Forgive the cynics among us if they sense an ulterior motive behind NBC’s unprecedented move to make available all the episodes of the new drama series “Aquarius” via various VOD platforms immediately after its premiere tonight. What may seem an audacious release strategy could also be interpreted as just a creative spin on the kind of unceremonious dumping of series in which networks don’t have much faith, a common practice in the summer months.
But NBC’s intentions are really besides the point. “Aquarius” has the potential to be the tipping point for a trend that seemed inevitable as soon as Netflix first made a splash by letting its subscribers binge on the first season of “House of Cards.” It doesn’t matter whether “Aquarius” is the first series to be successfully launched with a binge alternative to linear TV in place; what will be more interesting is if and when more of such binge bows will follow.
In the short term, this strategy may not seem to make a lot of sense. The broadcast business is still reliant on maximizing eyeballs in that first primetime window advertisers pay so much to reach because it almost always draws the biggest audience.
In all likelihood, scheduling a two-hour premiere episode right before distributing the subsequent 11 episodes on NBC.com and other places is going to prompt the segment of the audience that loves the series most to peel off for the binge opportunity and not return to the linear window for the traditional weekly rollout of future episodes.
Maybe “Hannibal” would have been a better show to try this strategy with because of the cannibalization NBC is probably going to induce to “Aquarius'” linear viewership.
Keep in mind, however, that cannibalization isn’t guaranteed. Just how many people will feel strongly enough to get a jump on watching episodes they would otherwise have to wait at least another week to watch won’t necessarily remove a significant portion of the fan base. And regardless of the size of that audience segment, perhaps their bingeing creates great word of mouth on social media and otherwise, which in turn helps drive additional audience to sample “Aquarius” on air.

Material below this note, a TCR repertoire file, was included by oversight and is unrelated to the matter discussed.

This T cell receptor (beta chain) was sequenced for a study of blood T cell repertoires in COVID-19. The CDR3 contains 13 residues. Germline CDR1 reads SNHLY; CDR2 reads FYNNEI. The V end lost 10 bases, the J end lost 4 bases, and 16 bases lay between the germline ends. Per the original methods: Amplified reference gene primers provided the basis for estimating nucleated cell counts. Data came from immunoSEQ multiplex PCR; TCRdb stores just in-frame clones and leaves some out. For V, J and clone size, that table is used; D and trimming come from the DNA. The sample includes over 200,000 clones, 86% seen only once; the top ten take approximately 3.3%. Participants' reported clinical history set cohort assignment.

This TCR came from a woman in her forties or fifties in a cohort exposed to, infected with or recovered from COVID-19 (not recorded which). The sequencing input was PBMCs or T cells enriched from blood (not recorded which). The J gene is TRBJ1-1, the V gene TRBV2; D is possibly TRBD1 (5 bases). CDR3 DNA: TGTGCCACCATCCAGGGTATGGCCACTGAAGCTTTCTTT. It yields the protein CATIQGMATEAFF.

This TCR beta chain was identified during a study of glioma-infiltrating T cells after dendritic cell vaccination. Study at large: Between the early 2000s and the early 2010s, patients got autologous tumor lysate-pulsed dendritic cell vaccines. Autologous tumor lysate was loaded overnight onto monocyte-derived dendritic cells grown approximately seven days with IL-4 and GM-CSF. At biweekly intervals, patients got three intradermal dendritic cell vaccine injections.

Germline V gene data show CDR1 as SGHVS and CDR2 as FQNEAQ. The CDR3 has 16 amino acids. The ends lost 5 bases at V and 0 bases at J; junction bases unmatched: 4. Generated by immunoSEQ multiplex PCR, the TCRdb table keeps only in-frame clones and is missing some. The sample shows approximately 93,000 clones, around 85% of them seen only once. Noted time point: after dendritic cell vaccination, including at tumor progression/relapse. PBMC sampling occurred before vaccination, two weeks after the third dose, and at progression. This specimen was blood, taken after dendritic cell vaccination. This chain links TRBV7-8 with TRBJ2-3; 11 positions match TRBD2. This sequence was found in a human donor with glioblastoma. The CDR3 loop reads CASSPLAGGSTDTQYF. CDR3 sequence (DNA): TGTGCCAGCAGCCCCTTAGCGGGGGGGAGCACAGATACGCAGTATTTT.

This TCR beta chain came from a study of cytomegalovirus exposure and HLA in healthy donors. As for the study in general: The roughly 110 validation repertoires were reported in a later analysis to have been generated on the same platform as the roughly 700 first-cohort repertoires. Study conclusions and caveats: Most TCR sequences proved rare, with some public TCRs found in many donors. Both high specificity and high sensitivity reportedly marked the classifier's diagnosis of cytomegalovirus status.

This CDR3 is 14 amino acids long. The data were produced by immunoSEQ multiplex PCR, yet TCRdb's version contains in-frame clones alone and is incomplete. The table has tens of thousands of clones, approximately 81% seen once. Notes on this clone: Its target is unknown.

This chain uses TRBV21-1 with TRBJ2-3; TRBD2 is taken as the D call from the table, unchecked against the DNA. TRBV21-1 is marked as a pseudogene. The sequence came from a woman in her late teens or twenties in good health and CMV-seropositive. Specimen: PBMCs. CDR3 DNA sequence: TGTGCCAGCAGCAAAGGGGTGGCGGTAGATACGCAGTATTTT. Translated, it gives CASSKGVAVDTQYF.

NBC has hedged its bet here by making deals with a limited number of advertisers, enabling identical ad loads in linear and VOD. What that means isn’t entirely clear, however. Mirroring the ad loads could mean that advertisers can get paid for a measurable amount of eyeballs regardless of where they watch, which means the linear ratings loss that VOD could divert may be OK.
But the devil will be in the details of the deal NBC has struck with those advertisers for the “Aquarius” arrangement (the network declined to comment on the particulars). The CPMs that NBC is charging them to reach advertisers on both platforms may not be equal, which will pinch the network if linear loses too much to VOD.
And what, if anything, can be charged to reach the viewers who will watch outside of the live-plus-three or -seven viewing periods is unknown, but this arrangement probably increases the likelihood of that delayed viewing.
Then there is NBC’s affiliates to consider. In the absence of any public squawking from station execs that they are getting shafted here, you have to assume they’ve been placated with some cut of the on-demand ad revenue, but that’s unknown as well.